Did you know that our amazing Terrarium Workshop teacher Claire Typaldos is also an accomplished printmaker?
Work from her recent residency at Anderson Ranch in Colorado is on display at EAT (124 Meserole Ave). The opening reception for PRINTS is this evening, Thursday December 5th, 2013 from 7-9pm.
We talked with Claire about her printmaking process and this particular body of work.
GP: We know you have a green thumb, but let’s talk about your other passion – printmaking.
Claire: I have always been attracted to the physicality of the printmaking process. My first ever prints were monoprints and collographs that I made as a teenager. I was amazed that you could use basically any material and glue it onto cardboard, ink it up and run it through the press to make a unique print. Later, I became interested primarily in woodblock and linoleum based printmaking because carving and cutting into the material was both difficult and satisfying. You can never quite control the results and that is still exciting to me. My work definitely plays or questions the repetitive process of printmaking – my interest lies in using the same blocks but manipulating the ink or way these blocks are handled to make unique prints rather than endless reproductions of the same.
GP: Can you speak about your process for the prints on display at EAT?
Claire: The prints on display at EAT are all monographs made using acetate and linoleum as the primary printing material. I would cut out and carve shapes from acetate, ink it up using multiple rollers, lay it on a sheet of plexiglass and gently run it through the press with paper laying on top. The results were different each time based on how I rolled up the ink. And the materials of acetate and linoleum would break down over time. I believe I used rives bfk and also cranes paper that a good friend sent to me.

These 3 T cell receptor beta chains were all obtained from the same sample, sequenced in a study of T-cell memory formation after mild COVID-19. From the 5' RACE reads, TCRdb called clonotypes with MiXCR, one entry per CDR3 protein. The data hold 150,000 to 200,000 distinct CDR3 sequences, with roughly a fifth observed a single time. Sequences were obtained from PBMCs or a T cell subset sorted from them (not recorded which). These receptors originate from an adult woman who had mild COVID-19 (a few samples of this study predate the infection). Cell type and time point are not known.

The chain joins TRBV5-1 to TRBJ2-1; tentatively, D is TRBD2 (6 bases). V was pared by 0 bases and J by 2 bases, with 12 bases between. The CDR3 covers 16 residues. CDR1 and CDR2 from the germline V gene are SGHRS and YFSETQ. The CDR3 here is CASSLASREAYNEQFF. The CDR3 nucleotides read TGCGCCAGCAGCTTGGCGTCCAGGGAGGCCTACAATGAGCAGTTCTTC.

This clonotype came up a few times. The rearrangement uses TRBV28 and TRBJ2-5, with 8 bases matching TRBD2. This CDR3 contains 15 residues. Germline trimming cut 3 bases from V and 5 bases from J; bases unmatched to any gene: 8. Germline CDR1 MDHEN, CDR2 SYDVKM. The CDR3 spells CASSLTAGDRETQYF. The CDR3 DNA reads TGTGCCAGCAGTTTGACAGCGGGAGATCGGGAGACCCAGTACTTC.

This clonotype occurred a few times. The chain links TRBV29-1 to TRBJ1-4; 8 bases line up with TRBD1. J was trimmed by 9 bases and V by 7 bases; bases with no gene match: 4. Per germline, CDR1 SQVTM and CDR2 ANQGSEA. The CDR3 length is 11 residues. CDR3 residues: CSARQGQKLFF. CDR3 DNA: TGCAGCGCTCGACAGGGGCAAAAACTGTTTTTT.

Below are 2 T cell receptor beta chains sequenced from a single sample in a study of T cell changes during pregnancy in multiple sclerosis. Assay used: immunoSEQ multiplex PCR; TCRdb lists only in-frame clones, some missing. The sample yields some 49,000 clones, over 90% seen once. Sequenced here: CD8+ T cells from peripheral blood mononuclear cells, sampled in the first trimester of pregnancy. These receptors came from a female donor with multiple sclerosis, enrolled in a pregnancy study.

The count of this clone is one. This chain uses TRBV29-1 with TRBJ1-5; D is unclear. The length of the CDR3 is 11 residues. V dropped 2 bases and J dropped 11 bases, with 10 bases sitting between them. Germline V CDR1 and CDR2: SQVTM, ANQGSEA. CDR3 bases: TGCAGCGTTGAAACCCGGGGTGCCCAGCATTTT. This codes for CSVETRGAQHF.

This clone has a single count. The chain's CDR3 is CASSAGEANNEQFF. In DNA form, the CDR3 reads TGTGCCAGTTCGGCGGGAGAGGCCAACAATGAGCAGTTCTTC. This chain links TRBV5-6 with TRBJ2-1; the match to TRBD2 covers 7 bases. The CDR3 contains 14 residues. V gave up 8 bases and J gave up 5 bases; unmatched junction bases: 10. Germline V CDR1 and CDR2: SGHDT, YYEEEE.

GP: How did you Colorado residency inspire your work?
Claire: These prints are strongly inspired by the colors and landscape that surrounded me in Colorado. I have always used blue as a leading color in my work but this time I had the sky outside my studio as my reference point for the perfect blue.
The Anderson Ranch residency highly impacted my process and my work. First of all, the facilities there are amazingly equipped and encourage you to explore other mediums in addition to your own. These prints were an exploration for me of the medium – they almost were teetering on paintings or collages at some points. Fellow residents noted that it seemed like my work was almost asking to be 3 dimensional. And they were totally right. I ended up making sculptures and ceramics as a response to these prints. Hopefully I can show them side by side at some point because they play well off each other.
GP: Why did you chose EAT as your gallery?
Claire: EAT has always been a special place to me. I have been going there for as long as I’ve lived in Brooklyn and as everything around it has rapidly changed, its mission and quality has always remained true. Jordan and Nick are great supporters of the local food and arts community and I’m glad to be a part of that. Also I just like the vibe there and think my work will add to the meditative quality of the space.
Make sure to check out what will be a fantastic print show!